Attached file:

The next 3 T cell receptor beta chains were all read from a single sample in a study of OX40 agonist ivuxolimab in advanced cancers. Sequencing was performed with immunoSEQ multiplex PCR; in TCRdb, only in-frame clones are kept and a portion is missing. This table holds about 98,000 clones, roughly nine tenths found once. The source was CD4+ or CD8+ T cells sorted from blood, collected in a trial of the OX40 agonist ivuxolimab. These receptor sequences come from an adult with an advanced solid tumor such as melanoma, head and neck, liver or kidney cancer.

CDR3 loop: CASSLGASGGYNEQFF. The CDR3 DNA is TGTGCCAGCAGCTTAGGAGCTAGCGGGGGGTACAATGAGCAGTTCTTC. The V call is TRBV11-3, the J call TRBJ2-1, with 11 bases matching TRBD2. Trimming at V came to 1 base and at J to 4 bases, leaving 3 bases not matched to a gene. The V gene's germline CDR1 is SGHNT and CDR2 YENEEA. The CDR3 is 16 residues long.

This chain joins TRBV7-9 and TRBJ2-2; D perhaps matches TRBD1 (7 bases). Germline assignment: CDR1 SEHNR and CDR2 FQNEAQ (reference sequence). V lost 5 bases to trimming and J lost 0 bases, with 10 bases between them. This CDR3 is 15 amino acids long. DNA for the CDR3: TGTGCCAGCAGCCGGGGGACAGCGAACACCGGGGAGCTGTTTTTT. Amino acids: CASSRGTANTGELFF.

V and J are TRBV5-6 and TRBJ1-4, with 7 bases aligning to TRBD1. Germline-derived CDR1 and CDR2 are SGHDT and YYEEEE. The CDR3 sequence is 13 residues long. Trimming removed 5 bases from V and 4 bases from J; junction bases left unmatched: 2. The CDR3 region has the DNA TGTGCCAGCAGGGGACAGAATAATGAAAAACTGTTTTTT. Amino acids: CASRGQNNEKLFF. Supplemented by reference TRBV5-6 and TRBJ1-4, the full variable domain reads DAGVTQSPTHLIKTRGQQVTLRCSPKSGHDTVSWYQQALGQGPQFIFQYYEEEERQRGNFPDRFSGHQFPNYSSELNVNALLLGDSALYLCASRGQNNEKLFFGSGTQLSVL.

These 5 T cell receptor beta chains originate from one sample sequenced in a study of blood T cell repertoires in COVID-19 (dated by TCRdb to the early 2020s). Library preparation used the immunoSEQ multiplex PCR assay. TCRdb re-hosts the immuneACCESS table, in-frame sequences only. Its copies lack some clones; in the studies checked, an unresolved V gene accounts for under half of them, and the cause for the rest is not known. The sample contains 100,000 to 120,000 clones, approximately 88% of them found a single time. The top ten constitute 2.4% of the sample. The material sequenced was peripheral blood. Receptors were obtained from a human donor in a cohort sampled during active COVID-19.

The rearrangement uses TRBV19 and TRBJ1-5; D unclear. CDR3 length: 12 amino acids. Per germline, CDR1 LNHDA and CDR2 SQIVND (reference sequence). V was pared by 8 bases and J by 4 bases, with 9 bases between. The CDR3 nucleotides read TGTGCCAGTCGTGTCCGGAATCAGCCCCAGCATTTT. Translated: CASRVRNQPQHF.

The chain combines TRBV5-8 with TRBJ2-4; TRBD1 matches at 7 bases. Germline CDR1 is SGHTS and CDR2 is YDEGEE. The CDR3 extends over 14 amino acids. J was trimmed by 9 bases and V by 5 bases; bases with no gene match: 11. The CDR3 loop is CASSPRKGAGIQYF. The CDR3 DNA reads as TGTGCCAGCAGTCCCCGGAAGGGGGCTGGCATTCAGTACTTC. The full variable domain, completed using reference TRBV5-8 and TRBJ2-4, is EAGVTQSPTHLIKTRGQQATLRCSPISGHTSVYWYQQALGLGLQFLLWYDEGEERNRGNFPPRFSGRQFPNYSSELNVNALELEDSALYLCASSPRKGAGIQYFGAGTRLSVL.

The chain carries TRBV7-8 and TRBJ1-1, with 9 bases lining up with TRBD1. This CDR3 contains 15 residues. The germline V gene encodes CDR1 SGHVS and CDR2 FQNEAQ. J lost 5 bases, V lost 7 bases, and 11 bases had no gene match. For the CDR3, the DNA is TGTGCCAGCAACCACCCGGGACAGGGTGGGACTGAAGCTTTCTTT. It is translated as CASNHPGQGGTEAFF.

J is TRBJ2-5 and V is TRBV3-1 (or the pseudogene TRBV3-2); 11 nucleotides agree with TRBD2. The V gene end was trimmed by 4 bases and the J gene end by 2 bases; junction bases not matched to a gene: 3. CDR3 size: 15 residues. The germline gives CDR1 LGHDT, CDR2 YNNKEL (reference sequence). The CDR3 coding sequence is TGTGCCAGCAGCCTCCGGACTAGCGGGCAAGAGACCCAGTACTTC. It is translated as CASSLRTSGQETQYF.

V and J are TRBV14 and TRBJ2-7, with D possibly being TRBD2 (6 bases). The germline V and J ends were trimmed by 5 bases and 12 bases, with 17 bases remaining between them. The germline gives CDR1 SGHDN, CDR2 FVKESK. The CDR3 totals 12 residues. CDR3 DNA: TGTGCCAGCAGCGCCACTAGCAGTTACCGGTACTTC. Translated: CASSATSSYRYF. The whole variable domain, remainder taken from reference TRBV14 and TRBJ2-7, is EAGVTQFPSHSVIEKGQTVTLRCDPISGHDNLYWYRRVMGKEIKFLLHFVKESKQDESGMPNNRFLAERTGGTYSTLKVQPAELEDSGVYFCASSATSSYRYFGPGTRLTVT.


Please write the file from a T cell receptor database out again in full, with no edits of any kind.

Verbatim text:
The next 3 T cell receptor beta chains were all read from a single sample in a study of OX40 agonist ivuxolimab in advanced cancers. Sequencing was performed with immunoSEQ multiplex PCR; in TCRdb, only in-frame clones are kept and a portion is missing. This table holds about 98,000 clones, roughly nine tenths found once. The source was CD4+ or CD8+ T cells sorted from blood, collected in a trial of the OX40 agonist ivuxolimab. These receptor sequences come from an adult with an advanced solid tumor such as melanoma, head and neck, liver or kidney cancer.

CDR3 loop: CASSLGASGGYNEQFF. The CDR3 DNA is TGTGCCAGCAGCTTAGGAGCTAGCGGGGGGTACAATGAGCAGTTCTTC. The V call is TRBV11-3, the J call TRBJ2-1, with 11 bases matching TRBD2. Trimming at V came to 1 base and at J to 4 bases, leaving 3 bases not matched to a gene. The V gene's germline CDR1 is SGHNT and CDR2 YENEEA. The CDR3 is 16 residues long.

This chain joins TRBV7-9 and TRBJ2-2; D perhaps matches TRBD1 (7 bases). Germline assignment: CDR1 SEHNR and CDR2 FQNEAQ (reference sequence). V lost 5 bases to trimming and J lost 0 bases, with 10 bases between them. This CDR3 is 15 amino acids long. DNA for the CDR3: TGTGCCAGCAGCCGGGGGACAGCGAACACCGGGGAGCTGTTTTTT. Amino acids: CASSRGTANTGELFF.

V and J are TRBV5-6 and TRBJ1-4, with 7 bases aligning to TRBD1. Germline-derived CDR1 and CDR2 are SGHDT and YYEEEE. The CDR3 sequence is 13 residues long. Trimming removed 5 bases from V and 4 bases from J; junction bases left unmatched: 2. The CDR3 region has the DNA TGTGCCAGCAGGGGACAGAATAATGAAAAACTGTTTTTT. Amino acids: CASRGQNNEKLFF. Supplemented by reference TRBV5-6 and TRBJ1-4, the full variable domain reads DAGVTQSPTHLIKTRGQQVTLRCSPKSGHDTVSWYQQALGQGPQFIFQYYEEEERQRGNFPDRFSGHQFPNYSSELNVNALLLGDSALYLCASRGQNNEKLFFGSGTQLSVL.

These 5 T cell receptor beta chains originate from one sample sequenced in a study of blood T cell repertoires in COVID-19 (dated by TCRdb to the early 2020s). Library preparation used the immunoSEQ multiplex PCR assay. TCRdb re-hosts the immuneACCESS table, in-frame sequences only. Its copies lack some clones; in the studies checked, an unresolved V gene accounts for under half of them, and the cause for the rest is not known. The sample contains 100,000 to 120,000 clones, approximately 88% of them found a single time. The top ten constitute 2.4% of the sample. The material sequenced was peripheral blood. Receptors were obtained from a human donor in a cohort sampled during active COVID-19.

The rearrangement uses TRBV19 and TRBJ1-5; D unclear. CDR3 length: 12 amino acids. Per germline, CDR1 LNHDA and CDR2 SQIVND (reference sequence). V was pared by 8 bases and J by 4 bases, with 9 bases between. The CDR3 nucleotides read TGTGCCAGTCGTGTCCGGAATCAGCCCCAGCATTTT. Translated: CASRVRNQPQHF.

The chain combines TRBV5-8 with TRBJ2-4; TRBD1 matches at 7 bases. Germline CDR1 is SGHTS and CDR2 is YDEGEE. The CDR3 extends over 14 amino acids. J was trimmed by 9 bases and V by 5 bases; bases with no gene match: 11. The CDR3 loop is CASSPRKGAGIQYF. The CDR3 DNA reads as TGTGCCAGCAGTCCCCGGAAGGGGGCTGGCATTCAGTACTTC. The full variable domain, completed using reference TRBV5-8 and TRBJ2-4, is EAGVTQSPTHLIKTRGQQATLRCSPISGHTSVYWYQQALGLGLQFLLWYDEGEERNRGNFPPRFSGRQFPNYSSELNVNALELEDSALYLCASSPRKGAGIQYFGAGTRLSVL.

The chain carries TRBV7-8 and TRBJ1-1, with 9 bases lining up with TRBD1. This CDR3 contains 15 residues. The germline V gene encodes CDR1 SGHVS and CDR2 FQNEAQ. J lost 5 bases, V lost 7 bases, and 11 bases had no gene match. For the CDR3, the DNA is TGTGCCAGCAACCACCCGGGACAGGGTGGGACTGAAGCTTTCTTT. It is translated as CASNHPGQGGTEAFF.

J is TRBJ2-5 and V is TRBV3-1 (or the pseudogene TRBV3-2); 11 nucleotides agree with TRBD2. The V gene end was trimmed by 4 bases and the J gene end by 2 bases; junction bases not matched to a gene: 3. CDR3 size: 15 residues. The germline gives CDR1 LGHDT, CDR2 YNNKEL (reference sequence). The CDR3 coding sequence is TGTGCCAGCAGCCTCCGGACTAGCGGGCAAGAGACCCAGTACTTC. It is translated as CASSLRTSGQETQYF.

V and J are TRBV14 and TRBJ2-7, with D possibly being TRBD2 (6 bases). The germline V and J ends were trimmed by 5 bases and 12 bases, with 17 bases remaining between them. The germline gives CDR1 SGHDN, CDR2 FVKESK. The CDR3 totals 12 residues. CDR3 DNA: TGTGCCAGCAGCGCCACTAGCAGTTACCGGTACTTC. Translated: CASSATSSYRYF. The whole variable domain, remainder taken from reference TRBV14 and TRBJ2-7, is EAGVTQFPSHSVIEKGQTVTLRCDPISGHDNLYWYRRVMGKEIKFLLHFVKESKQDESGMPNNRFLAERTGGTYSTLKVQPAELEDSGVYFCASSATSSYRYFGPGTRLTVT.